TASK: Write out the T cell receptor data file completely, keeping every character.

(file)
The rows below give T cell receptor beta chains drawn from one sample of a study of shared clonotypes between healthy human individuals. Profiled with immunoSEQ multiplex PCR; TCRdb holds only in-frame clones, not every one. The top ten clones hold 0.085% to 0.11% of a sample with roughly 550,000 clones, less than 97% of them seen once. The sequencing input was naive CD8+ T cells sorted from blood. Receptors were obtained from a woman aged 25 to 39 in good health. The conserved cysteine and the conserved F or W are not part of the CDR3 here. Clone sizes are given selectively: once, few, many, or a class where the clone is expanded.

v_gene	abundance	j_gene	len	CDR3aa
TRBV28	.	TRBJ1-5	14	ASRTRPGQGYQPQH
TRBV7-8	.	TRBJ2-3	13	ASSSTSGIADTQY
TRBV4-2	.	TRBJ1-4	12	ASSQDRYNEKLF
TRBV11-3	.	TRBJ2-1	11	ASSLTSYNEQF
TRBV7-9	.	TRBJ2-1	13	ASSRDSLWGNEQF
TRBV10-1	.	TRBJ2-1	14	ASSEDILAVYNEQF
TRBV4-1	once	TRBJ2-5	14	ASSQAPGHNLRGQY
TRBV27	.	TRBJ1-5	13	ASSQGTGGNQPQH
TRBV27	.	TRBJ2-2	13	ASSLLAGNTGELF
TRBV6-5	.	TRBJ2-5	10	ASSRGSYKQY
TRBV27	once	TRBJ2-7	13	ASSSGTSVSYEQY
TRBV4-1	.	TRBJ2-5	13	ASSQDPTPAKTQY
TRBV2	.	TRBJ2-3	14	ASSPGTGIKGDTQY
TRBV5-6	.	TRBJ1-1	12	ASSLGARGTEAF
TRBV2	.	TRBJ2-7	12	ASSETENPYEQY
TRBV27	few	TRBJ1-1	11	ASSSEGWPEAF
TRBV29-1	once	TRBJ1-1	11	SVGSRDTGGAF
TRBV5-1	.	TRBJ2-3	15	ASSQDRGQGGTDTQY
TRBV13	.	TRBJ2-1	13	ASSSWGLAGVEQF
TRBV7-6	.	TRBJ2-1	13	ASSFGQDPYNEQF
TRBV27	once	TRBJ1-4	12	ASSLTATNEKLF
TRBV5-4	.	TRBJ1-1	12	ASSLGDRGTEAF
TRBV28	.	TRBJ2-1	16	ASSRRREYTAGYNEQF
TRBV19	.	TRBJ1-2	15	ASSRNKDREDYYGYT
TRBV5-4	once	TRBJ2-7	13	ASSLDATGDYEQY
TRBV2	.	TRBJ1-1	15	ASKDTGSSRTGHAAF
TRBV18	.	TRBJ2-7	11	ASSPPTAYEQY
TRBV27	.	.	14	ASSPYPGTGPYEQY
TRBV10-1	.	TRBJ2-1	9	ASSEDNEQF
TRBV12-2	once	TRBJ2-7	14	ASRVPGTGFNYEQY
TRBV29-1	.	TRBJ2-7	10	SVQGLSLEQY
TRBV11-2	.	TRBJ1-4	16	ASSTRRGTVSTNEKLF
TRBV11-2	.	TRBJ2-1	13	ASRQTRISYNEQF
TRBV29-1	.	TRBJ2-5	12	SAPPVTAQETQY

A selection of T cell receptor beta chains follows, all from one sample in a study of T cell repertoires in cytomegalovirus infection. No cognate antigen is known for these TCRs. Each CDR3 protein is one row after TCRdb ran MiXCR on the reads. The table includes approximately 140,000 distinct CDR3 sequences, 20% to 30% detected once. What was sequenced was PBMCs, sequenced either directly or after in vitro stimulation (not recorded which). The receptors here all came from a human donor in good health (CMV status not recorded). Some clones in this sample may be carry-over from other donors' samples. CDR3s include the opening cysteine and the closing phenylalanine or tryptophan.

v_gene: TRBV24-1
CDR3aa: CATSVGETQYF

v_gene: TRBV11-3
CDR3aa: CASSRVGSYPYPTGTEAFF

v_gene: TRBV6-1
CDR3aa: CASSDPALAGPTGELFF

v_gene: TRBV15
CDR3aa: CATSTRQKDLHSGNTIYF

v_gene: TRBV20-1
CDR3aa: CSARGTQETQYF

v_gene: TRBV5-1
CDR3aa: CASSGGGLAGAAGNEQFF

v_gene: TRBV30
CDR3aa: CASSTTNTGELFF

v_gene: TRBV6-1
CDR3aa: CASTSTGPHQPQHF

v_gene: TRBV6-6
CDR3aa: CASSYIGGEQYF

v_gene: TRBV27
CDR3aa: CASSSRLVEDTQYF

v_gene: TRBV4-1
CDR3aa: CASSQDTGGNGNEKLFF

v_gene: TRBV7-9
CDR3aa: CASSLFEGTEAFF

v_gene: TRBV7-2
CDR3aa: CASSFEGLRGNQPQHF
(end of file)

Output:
The rows below give T cell receptor beta chains drawn from one sample of a study of shared clonotypes between healthy human individuals. Profiled with immunoSEQ multiplex PCR; TCRdb holds only in-frame clones, not every one. The top ten clones hold 0.085% to 0.11% of a sample with roughly 550,000 clones, less than 97% of them seen once. The sequencing input was naive CD8+ T cells sorted from blood. Receptors were obtained from a woman aged 25 to 39 in good health. The conserved cysteine and the conserved F or W are not part of the CDR3 here. Clone sizes are given selectively: once, few, many, or a class where the clone is expanded.

v_gene	abundance	j_gene	len	CDR3aa
TRBV28	.	TRBJ1-5	14	ASRTRPGQGYQPQH
TRBV7-8	.	TRBJ2-3	13	ASSSTSGIADTQY
TRBV4-2	.	TRBJ1-4	12	ASSQDRYNEKLF
TRBV11-3	.	TRBJ2-1	11	ASSLTSYNEQF
TRBV7-9	.	TRBJ2-1	13	ASSRDSLWGNEQF
TRBV10-1	.	TRBJ2-1	14	ASSEDILAVYNEQF
TRBV4-1	once	TRBJ2-5	14	ASSQAPGHNLRGQY
TRBV27	.	TRBJ1-5	13	ASSQGTGGNQPQH
TRBV27	.	TRBJ2-2	13	ASSLLAGNTGELF
TRBV6-5	.	TRBJ2-5	10	ASSRGSYKQY
TRBV27	once	TRBJ2-7	13	ASSSGTSVSYEQY
TRBV4-1	.	TRBJ2-5	13	ASSQDPTPAKTQY
TRBV2	.	TRBJ2-3	14	ASSPGTGIKGDTQY
TRBV5-6	.	TRBJ1-1	12	ASSLGARGTEAF
TRBV2	.	TRBJ2-7	12	ASSETENPYEQY
TRBV27	few	TRBJ1-1	11	ASSSEGWPEAF
TRBV29-1	once	TRBJ1-1	11	SVGSRDTGGAF
TRBV5-1	.	TRBJ2-3	15	ASSQDRGQGGTDTQY
TRBV13	.	TRBJ2-1	13	ASSSWGLAGVEQF
TRBV7-6	.	TRBJ2-1	13	ASSFGQDPYNEQF
TRBV27	once	TRBJ1-4	12	ASSLTATNEKLF
TRBV5-4	.	TRBJ1-1	12	ASSLGDRGTEAF
TRBV28	.	TRBJ2-1	16	ASSRRREYTAGYNEQF
TRBV19	.	TRBJ1-2	15	ASSRNKDREDYYGYT
TRBV5-4	once	TRBJ2-7	13	ASSLDATGDYEQY
TRBV2	.	TRBJ1-1	15	ASKDTGSSRTGHAAF
TRBV18	.	TRBJ2-7	11	ASSPPTAYEQY
TRBV27	.	.	14	ASSPYPGTGPYEQY
TRBV10-1	.	TRBJ2-1	9	ASSEDNEQF
TRBV12-2	once	TRBJ2-7	14	ASRVPGTGFNYEQY
TRBV29-1	.	TRBJ2-7	10	SVQGLSLEQY
TRBV11-2	.	TRBJ1-4	16	ASSTRRGTVSTNEKLF
TRBV11-2	.	TRBJ2-1	13	ASRQTRISYNEQF
TRBV29-1	.	TRBJ2-5	12	SAPPVTAQETQY

A selection of T cell receptor beta chains follows, all from one sample in a study of T cell repertoires in cytomegalovirus infection. No cognate antigen is known for these TCRs. Each CDR3 protein is one row after TCRdb ran MiXCR on the reads. The table includes approximately 140,000 distinct CDR3 sequences, 20% to 30% detected once. What was sequenced was PBMCs, sequenced either directly or after in vitro stimulation (not recorded which). The receptors here all came from a human donor in good health (CMV status not recorded). Some clones in this sample may be carry-over from other donors' samples. CDR3s include the opening cysteine and the closing phenylalanine or tryptophan.

v_gene: TRBV24-1
CDR3aa: CATSVGETQYF

v_gene: TRBV11-3
CDR3aa: CASSRVGSYPYPTGTEAFF

v_gene: TRBV6-1
CDR3aa: CASSDPALAGPTGELFF

v_gene: TRBV15
CDR3aa: CATSTRQKDLHSGNTIYF

v_gene: TRBV20-1
CDR3aa: CSARGTQETQYF

v_gene: TRBV5-1
CDR3aa: CASSGGGLAGAAGNEQFF

v_gene: TRBV30
CDR3aa: CASSTTNTGELFF

v_gene: TRBV6-1
CDR3aa: CASTSTGPHQPQHF

v_gene: TRBV6-6
CDR3aa: CASSYIGGEQYF

v_gene: TRBV27
CDR3aa: CASSSRLVEDTQYF

v_gene: TRBV4-1
CDR3aa: CASSQDTGGNGNEKLFF

v_gene: TRBV7-9
CDR3aa: CASSLFEGTEAFF

v_gene: TRBV7-2
CDR3aa: CASSFEGLRGNQPQHF